var request = new XMLHttpRequest();"GET", "chrome://foo/content/template.html", false);
frame.setAttribute("src", "data:text/html," + encodeURIComponent(request.responseText));

That way you can have the template in your extension but still strip it off all privileges when it is loaded in a frame.

Restricting what documents that contain untrusted data can do

There are several restrictions that can be applied per frame. Here it is most important to disable JavaScript and plugins. It won’t harm disabling everything else as well unless it is really required:

frame.docShell.allowAuth = false;
frame.docShell.allowImages = false;
frame.docShell.allowJavascript = false;
frame.docShell.allowMetaRedirects = false;
frame.docShell.allowPlugins = false;
frame.docShell.allowSubframes = false;

But what about interactivity, for example if you want a certain reaction to mouse clicks? This can be done as well, by placing the event handler on the frame tag (meaning that it is outside the restricted document and can execute without restrictions):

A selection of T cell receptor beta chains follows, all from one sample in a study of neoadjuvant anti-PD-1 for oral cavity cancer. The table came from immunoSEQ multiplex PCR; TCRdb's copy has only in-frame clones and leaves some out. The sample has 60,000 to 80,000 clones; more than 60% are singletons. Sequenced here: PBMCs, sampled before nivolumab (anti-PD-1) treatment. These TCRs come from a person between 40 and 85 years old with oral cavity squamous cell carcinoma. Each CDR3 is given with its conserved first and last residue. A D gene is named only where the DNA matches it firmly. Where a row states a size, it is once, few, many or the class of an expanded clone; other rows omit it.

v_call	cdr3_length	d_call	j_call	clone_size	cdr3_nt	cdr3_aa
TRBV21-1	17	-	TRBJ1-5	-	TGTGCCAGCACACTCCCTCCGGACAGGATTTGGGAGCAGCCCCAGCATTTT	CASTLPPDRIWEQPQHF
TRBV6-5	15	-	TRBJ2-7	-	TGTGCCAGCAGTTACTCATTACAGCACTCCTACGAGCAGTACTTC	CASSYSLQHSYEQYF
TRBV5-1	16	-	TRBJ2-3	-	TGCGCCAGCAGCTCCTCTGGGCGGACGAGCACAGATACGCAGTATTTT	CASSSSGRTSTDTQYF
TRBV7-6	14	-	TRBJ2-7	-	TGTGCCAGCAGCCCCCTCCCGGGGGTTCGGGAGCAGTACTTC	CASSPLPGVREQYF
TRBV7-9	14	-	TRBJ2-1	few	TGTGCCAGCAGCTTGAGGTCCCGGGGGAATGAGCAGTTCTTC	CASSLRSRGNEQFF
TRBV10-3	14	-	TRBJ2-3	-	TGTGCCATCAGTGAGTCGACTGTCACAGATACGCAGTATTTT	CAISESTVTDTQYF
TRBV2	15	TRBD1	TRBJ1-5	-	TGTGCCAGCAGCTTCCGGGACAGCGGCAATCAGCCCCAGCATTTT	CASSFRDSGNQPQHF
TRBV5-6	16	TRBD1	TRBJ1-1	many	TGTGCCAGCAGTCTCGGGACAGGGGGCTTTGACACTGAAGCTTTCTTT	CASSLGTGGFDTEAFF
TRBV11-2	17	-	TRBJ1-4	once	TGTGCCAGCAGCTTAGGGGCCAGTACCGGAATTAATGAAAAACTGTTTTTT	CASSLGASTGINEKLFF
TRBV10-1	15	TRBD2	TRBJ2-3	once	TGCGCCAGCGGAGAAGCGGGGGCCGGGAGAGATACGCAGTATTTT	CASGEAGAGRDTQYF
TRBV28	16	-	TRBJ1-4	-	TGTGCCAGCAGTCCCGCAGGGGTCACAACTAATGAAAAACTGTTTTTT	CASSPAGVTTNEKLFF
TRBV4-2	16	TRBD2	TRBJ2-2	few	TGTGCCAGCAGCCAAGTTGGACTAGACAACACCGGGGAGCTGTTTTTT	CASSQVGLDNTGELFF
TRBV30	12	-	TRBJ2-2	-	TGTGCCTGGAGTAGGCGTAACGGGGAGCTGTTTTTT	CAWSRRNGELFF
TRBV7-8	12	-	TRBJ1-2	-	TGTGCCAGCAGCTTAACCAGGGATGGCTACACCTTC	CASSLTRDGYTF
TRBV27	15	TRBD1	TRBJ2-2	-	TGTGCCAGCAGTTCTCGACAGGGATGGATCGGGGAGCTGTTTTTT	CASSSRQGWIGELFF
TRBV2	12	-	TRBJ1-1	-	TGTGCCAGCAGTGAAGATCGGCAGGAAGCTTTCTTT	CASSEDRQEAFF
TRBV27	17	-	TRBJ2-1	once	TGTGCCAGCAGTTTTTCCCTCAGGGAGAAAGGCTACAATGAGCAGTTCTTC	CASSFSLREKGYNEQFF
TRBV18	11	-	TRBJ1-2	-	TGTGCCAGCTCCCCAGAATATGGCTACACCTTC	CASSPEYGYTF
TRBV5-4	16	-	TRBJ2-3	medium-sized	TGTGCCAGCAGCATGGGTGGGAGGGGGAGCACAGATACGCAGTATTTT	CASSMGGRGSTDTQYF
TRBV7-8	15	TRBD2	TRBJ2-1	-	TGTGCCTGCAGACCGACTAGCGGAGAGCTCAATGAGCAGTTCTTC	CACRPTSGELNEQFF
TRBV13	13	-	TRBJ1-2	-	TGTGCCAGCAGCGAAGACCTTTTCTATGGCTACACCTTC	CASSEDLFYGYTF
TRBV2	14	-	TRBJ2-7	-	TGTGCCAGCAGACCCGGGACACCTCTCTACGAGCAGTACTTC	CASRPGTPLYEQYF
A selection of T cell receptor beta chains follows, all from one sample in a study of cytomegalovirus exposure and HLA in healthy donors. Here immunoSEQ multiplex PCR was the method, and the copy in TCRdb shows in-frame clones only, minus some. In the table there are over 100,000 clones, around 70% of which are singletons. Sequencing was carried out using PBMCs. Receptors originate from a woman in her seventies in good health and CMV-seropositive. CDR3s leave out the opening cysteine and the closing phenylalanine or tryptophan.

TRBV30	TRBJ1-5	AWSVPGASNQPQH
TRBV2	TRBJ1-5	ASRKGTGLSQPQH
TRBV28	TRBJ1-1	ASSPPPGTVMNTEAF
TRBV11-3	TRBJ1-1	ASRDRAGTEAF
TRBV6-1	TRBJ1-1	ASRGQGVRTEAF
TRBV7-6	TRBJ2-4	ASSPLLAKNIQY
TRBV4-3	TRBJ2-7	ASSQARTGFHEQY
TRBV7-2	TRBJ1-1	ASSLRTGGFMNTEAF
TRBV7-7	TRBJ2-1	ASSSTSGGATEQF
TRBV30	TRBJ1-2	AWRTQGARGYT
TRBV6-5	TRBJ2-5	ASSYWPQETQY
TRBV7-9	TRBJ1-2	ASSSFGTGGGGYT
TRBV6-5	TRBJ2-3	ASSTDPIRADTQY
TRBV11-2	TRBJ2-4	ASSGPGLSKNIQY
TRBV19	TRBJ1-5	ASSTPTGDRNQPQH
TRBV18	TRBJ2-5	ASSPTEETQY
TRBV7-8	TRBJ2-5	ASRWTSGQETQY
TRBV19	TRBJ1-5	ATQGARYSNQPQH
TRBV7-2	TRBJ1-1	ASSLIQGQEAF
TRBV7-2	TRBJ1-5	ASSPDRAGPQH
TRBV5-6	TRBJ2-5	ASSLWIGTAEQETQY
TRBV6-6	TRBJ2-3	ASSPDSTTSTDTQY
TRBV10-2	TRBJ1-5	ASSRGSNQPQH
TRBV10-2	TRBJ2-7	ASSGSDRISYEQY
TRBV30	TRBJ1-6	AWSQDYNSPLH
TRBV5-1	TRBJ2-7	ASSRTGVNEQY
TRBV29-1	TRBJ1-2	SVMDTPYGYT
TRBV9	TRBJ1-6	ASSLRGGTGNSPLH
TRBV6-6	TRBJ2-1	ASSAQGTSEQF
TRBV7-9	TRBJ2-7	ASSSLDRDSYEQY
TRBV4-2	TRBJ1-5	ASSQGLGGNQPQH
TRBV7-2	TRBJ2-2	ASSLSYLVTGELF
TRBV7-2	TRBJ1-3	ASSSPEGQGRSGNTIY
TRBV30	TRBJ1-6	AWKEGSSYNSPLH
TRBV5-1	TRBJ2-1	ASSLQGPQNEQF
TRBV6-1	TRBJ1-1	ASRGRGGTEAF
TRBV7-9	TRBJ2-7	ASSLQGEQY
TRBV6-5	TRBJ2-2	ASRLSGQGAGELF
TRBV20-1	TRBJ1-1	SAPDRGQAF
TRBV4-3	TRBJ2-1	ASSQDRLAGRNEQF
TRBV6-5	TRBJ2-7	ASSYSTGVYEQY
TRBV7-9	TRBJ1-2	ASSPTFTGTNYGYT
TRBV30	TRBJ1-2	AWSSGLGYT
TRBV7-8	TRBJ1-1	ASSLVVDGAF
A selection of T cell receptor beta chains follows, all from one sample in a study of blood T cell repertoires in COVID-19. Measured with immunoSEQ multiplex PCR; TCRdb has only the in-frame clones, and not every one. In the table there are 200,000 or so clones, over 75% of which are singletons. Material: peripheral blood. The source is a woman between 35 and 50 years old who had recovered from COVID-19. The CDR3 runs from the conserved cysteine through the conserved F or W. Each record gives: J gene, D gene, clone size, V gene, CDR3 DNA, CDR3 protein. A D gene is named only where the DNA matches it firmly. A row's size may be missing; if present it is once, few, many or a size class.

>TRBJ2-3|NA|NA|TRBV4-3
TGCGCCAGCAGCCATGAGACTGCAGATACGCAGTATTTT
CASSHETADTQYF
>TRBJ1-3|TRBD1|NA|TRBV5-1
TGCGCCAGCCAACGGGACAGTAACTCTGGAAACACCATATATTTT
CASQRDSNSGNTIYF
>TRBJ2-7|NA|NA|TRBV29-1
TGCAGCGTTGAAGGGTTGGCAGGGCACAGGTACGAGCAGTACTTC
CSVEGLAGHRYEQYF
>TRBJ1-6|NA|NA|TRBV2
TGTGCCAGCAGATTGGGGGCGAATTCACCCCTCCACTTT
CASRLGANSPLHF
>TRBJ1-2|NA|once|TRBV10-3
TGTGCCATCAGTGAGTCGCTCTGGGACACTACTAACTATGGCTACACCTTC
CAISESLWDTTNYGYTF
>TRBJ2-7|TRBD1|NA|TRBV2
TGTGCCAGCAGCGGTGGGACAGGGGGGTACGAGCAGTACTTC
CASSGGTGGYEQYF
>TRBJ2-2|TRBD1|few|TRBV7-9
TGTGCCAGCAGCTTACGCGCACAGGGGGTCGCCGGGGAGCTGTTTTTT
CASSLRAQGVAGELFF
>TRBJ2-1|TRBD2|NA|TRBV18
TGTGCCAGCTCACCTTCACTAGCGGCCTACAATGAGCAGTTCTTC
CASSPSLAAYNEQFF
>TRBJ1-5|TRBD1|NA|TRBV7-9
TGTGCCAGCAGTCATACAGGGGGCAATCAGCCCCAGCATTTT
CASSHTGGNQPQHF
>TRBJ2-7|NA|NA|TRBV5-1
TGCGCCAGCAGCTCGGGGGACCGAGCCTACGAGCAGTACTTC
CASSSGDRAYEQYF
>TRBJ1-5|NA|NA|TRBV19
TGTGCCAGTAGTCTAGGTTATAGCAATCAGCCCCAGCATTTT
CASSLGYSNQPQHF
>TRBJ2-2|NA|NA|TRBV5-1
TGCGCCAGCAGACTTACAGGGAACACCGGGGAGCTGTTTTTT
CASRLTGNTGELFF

<iframe type="content" onclick="handleClick(event);"/>

And the event handler would look like that:

function handleBrowserClick(event)
  // Only react to left mouse clicks
  if (event.button != 0)

  // Default action on link clicks is to go to this link, cancel it

  if ( instanceof HTMLAnchorElement &&

Safe HTML manipulation functions

When it comes to displaying the data, it is tempting to generate some HTML code and to insert it into the document via innerHTML. And scripts won’t run anyway when inserted via innerHTML, right? Well, not quite. It is right that <script>alert('xss')</script> won’t run if inserted via innerHTML. But <img src="does_not_exist" onerror="alert('xss')"> for example will still run JavaScript code, and there are many more possibilities. So properly sanitizing input is still required when using innerHTML and it is far from trivial.